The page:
Cory Booker

Senator from New Jersey
Jump to  stances on the issues
Cory Booker dropped out of the presidential race on January 13, 2020. This page is no longer being updated.
Booker is running a campaign focused on love, unity and identity. He first gained national recognition as mayor of Newark, New Jersey, at times answering pleas to shovel residents out after major snowstorms. He was elected to the US Senate in a 2013 special election.
Stanford University, B.A., 1991; Stanford University, M.A, 1992; University of Oxford, Rhodes scholar, 1994; Yale Law School, J.D., 1997
April 27, 1969
Mayor of Newark, 2006-2013;
Partner at the law firm Booker, Rabinowitz, Trenk, Lubetkin, Tully, DiPasquale and Webster, 2002-2006;
Newark City Council member, 1998-2002;
Staff attorney at the Urban Justice Center, 1997
Cory Booker says he's 'concerned' Trump won't accept election results in defeat but 'would sooner die' than let that happen
Updated 8:41 PM ET, Wed Jun 10, 2020
Sen. Cory Booker said Wednesday that he's "concerned" President Donald Trump might refuse to concede if he loses the 2020 presidential race and declared that he'd "sooner die" than let that happen. "I would sooner die. And I mean that very seriously, I would sooner die than to see my nation's constitutional tradition of peaceful transfers of power to be vacated by a demagogue who won't humble himself," the New Jersey Democrat, a former 2020 presidential candidate, said during an interview on SiriusXM's "The Clay Cane Show." His comments come as the President continues to push unfounded claims about voter fraud ahead of November's general election. Before his win in 2016, Trump had said he would accept the election results "if I win." "This President has already shown his willingness to trample constitutional norms," Booker said Wednesday. A June CNN poll of registered voters nationally finds Trump trailing presumptive Democratic nominee Joe Biden by 14 points, his lowest standing in a series of recent polls that have the former vice president ahead, sometimes with a majority of support. The result comes amid rising coronavirus deaths in the US and condemnation from some fellow Republicans about Trump's response to protests outside the White House. Following a speech in the White House Rose Garden last week, the President walked to St. John's Episcopal Church -- a house of worship used by American presidents for more than a century -- just after peaceful protesters outside the White House gates had been dispersed with tear gas, flash grenades and rubber bullets, and was photographed holding up a Bible. Recounting the episode Wednesday, Booker said the US "is a place of great tradition and he turned upon those traditions and used force, tear gas, rubber bullets to clear peaceful protesters to do what? Because he had to get to some national emergency? To do what? Because he had somehow to meet the demands of his job? No, he did that for a photo op." Attorney General William Barr has defended the actions taken to clear the protesters, saying at a news conference last week that difficulties with relocating authorities had forced the clash. Barr maintained that his decision to disperse the crowd had followed signs that the protesters were "becoming increasingly unruly" and had nothing to do with the photo op at the church. "And so am I concerned? Yeah," Booker said of Trump accepting the 2020 election results should he lose. But, the senator continued, "the good thing is that moment when he did that, it was a bit of a stress test." "It gave me the first sign that should we have a greater stress test of him trying to delegitimize an election and remain in power, that there are people in other positions of power that will not let that happen," he said. "And I'm one of them."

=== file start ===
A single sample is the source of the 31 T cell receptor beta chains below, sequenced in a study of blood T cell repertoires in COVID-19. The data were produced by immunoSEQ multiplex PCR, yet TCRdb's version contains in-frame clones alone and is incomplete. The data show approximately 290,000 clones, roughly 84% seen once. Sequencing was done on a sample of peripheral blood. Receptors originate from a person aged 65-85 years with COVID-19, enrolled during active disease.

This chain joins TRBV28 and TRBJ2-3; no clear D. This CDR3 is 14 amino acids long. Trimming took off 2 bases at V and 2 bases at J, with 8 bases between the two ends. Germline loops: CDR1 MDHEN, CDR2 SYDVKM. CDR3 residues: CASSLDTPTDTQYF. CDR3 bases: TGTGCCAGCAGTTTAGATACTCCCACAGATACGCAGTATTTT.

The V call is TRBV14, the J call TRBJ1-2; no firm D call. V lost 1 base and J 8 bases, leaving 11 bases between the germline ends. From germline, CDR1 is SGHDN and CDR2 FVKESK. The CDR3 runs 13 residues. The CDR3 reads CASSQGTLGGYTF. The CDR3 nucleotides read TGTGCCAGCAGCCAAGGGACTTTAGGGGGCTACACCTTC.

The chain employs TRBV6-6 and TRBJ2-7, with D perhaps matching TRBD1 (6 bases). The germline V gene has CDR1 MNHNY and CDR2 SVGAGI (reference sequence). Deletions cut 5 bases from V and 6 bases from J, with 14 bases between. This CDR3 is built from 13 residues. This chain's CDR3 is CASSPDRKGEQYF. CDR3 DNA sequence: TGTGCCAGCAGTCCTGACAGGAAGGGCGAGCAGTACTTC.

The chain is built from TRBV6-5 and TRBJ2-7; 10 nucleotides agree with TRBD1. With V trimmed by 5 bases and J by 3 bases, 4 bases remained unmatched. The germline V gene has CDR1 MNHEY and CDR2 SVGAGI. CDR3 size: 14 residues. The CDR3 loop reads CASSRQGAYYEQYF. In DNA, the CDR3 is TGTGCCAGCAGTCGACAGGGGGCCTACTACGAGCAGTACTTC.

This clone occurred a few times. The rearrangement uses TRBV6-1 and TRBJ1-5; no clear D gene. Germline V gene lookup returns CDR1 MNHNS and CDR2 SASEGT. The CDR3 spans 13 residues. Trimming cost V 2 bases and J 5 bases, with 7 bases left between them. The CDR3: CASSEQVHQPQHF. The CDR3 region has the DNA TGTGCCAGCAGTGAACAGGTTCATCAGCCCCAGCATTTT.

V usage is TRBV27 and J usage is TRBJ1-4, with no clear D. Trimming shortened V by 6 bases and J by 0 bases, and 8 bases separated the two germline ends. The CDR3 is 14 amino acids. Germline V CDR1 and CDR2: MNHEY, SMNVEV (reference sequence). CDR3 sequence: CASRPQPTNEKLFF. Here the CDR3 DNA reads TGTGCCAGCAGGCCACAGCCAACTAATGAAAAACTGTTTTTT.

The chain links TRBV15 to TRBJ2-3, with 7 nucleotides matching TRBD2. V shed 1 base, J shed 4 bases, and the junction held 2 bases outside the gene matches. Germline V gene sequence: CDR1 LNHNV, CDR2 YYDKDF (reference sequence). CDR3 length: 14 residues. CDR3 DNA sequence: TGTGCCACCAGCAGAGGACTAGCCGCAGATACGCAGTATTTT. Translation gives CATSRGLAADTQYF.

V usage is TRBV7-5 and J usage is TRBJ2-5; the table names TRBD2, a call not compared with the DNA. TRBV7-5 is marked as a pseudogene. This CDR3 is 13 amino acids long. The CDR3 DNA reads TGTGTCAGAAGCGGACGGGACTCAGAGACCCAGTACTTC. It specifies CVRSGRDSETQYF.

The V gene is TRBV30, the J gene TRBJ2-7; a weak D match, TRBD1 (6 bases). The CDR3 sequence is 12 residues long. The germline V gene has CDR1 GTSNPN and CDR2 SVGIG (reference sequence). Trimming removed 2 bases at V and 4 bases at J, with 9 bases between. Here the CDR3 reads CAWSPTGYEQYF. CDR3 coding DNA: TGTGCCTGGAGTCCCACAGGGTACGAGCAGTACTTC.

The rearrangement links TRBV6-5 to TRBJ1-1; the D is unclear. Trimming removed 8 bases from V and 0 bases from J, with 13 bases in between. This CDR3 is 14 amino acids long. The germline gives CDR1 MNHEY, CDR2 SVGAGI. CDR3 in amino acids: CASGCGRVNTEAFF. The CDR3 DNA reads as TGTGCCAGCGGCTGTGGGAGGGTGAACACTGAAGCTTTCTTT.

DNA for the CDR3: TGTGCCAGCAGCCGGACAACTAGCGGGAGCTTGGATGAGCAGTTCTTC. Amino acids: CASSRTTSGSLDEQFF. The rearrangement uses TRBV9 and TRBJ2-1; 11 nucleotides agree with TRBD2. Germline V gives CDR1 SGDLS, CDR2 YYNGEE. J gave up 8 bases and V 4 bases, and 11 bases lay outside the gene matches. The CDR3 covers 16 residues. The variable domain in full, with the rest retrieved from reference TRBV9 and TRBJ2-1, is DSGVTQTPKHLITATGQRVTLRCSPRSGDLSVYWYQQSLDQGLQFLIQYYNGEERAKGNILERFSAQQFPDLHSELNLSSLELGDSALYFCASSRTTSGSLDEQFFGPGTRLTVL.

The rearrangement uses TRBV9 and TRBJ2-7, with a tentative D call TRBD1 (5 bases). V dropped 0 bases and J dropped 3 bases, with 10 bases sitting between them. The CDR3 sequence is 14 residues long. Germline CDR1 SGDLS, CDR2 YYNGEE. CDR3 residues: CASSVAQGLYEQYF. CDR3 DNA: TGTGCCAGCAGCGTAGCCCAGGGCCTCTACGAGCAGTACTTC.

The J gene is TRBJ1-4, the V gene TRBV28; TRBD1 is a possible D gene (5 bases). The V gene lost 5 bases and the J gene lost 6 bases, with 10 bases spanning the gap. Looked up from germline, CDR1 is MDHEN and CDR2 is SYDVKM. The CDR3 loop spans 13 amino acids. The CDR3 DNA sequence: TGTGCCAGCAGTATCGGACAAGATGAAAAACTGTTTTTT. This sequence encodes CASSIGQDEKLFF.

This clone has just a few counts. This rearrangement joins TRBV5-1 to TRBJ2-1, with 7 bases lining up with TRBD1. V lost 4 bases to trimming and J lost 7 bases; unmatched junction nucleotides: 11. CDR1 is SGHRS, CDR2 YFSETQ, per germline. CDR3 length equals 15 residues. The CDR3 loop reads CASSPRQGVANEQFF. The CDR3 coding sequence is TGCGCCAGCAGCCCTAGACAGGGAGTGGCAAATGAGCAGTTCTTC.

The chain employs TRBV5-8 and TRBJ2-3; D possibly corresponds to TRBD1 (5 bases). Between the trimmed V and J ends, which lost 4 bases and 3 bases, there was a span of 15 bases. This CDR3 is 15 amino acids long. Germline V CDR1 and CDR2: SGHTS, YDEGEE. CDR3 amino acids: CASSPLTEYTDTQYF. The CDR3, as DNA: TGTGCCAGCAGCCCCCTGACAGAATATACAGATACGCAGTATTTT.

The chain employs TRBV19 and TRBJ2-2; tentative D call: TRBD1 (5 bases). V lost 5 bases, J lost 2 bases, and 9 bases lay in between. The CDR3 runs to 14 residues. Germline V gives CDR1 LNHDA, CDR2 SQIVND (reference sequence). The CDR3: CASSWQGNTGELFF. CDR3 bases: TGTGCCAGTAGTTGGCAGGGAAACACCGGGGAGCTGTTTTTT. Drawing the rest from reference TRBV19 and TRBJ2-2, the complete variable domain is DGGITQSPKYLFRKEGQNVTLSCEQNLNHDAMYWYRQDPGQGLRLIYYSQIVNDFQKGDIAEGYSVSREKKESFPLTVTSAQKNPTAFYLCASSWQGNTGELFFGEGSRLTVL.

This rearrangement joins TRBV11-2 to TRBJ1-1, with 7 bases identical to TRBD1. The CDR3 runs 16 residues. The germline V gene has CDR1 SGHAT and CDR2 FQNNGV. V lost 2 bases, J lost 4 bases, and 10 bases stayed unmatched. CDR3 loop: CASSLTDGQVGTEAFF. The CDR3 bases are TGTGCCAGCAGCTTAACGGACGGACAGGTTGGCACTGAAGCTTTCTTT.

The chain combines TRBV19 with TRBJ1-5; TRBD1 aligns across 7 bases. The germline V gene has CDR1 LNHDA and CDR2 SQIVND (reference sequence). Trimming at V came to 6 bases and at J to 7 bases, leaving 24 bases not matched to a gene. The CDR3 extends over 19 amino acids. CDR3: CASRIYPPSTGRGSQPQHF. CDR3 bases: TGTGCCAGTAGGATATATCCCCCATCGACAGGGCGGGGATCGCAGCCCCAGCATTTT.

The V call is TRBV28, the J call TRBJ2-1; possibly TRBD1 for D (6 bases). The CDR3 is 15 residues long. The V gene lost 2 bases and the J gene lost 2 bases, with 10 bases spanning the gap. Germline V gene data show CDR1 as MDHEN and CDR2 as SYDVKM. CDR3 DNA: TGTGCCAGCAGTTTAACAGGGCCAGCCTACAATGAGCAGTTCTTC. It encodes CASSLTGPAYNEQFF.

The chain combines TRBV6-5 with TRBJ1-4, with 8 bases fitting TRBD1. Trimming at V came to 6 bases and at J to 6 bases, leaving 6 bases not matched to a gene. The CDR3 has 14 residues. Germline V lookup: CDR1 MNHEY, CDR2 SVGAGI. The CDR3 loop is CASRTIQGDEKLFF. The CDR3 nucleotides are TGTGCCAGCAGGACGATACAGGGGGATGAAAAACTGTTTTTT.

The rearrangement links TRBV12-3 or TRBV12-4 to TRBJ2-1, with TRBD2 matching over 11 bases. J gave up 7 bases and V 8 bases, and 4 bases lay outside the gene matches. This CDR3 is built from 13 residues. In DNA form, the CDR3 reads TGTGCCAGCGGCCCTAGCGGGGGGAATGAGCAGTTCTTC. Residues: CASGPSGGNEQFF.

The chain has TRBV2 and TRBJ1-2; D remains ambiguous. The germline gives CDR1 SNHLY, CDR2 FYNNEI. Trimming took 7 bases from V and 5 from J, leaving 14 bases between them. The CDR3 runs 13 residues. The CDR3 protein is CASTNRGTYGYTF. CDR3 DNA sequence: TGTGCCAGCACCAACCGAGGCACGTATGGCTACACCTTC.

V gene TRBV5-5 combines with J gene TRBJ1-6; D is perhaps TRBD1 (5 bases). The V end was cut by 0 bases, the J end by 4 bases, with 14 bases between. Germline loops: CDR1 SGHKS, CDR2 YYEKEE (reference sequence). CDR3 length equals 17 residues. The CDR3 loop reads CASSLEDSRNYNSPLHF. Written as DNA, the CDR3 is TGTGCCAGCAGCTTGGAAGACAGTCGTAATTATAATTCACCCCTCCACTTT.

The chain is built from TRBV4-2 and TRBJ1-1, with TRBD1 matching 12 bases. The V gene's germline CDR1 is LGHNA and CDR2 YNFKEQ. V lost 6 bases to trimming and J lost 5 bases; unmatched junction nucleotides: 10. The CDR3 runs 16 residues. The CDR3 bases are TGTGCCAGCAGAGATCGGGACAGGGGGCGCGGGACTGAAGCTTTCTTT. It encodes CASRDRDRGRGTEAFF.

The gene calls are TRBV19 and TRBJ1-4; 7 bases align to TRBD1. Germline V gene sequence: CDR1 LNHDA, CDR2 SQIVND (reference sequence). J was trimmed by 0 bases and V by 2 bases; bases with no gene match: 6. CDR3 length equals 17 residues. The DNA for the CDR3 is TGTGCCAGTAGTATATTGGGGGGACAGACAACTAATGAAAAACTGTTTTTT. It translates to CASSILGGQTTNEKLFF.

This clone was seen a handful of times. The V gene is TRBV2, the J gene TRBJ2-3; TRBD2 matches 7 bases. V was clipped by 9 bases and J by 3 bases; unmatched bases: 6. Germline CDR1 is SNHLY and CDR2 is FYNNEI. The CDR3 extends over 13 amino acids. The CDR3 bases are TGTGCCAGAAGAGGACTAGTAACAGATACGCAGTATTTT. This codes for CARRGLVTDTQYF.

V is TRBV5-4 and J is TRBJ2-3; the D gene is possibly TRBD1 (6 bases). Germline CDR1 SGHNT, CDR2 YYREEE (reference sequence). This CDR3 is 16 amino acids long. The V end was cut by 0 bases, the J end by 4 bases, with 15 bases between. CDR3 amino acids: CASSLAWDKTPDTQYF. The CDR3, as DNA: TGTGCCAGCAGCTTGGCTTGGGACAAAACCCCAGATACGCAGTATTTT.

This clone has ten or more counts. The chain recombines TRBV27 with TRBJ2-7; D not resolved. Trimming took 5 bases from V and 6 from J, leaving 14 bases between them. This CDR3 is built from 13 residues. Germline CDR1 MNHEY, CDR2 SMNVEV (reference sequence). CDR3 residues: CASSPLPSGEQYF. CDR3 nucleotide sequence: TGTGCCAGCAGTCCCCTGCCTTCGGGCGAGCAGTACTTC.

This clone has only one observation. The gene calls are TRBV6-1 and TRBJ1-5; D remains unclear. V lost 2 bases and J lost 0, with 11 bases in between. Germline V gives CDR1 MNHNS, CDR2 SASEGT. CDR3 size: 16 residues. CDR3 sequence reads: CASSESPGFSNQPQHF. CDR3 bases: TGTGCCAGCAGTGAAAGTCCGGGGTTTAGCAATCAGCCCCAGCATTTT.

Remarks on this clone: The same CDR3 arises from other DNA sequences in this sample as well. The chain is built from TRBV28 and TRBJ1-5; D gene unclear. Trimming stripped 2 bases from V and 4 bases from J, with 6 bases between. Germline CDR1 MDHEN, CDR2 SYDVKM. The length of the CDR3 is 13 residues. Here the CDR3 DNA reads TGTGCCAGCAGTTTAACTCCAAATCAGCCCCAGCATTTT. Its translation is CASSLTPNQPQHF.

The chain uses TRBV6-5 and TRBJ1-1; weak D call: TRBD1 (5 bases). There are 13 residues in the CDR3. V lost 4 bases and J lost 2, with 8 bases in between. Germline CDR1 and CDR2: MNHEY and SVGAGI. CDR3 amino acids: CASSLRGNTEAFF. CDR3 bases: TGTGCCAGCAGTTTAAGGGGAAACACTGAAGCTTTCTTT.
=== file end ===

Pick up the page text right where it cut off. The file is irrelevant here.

climate crisis
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Booker in September 2019 unveiled a $3 trillion plan for combating the climate crisis that promises to invest in clean energy, phase out the use of fossil fuels and create a carbon-neutral economy by 2045. The plan would require fossil fuel producers to pay a carbon fee on coal, natural gas and oil production and would end tax subsidies to those industries. Booker would create a “progressive climate dividend” paid to Americans through the carbon fees on fossil fuel producers. He also would take executive action to reverse many of Trump’s actions undoing Obama-era environmental initiatives. During the first Democratic primary debate, in June 2019, Booker cited climate change as one of the biggest threats facing the US. He supports the Green New Deal and has pushed back against critics of the plan who have called it impractical. “If we used to govern our dreams that way, we would have never gone to the moon,” Booker has said on the campaign trail. He has said he would keep the US in the Paris climate accord, a landmark 2015 deal on global warming targets that Trump has pledged to abandon. More on Booker’s climate crisis policy
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Booker has been known in the past as business-friendly, accepting $100 million from Facebook founder Mark Zuckerberg for schools in Newark during his tenure as mayor. As a presidential candidate, Booker has called for more robust enforcement of antitrust laws, citing a “serious problem [in our country] with corporate consolidation.” During the first presidential debate, Booker said he would target companies like Amazon that pay low federal taxes or none at all. The senator has also discussed rolling back the 2017 Trump tax cuts. According to his campaign, Booker has stood by his opposition of the Trans-Pacific Partnership, an 11-nation deal negotiated under Obama that Trump withdrew from in one of his first acts as President. He has opposed the United States-Mexico-Canada Agreement – the successor deal to the North American Free Trade Agreement negotiated by Trump – as it is written. More on Booker’s economic policy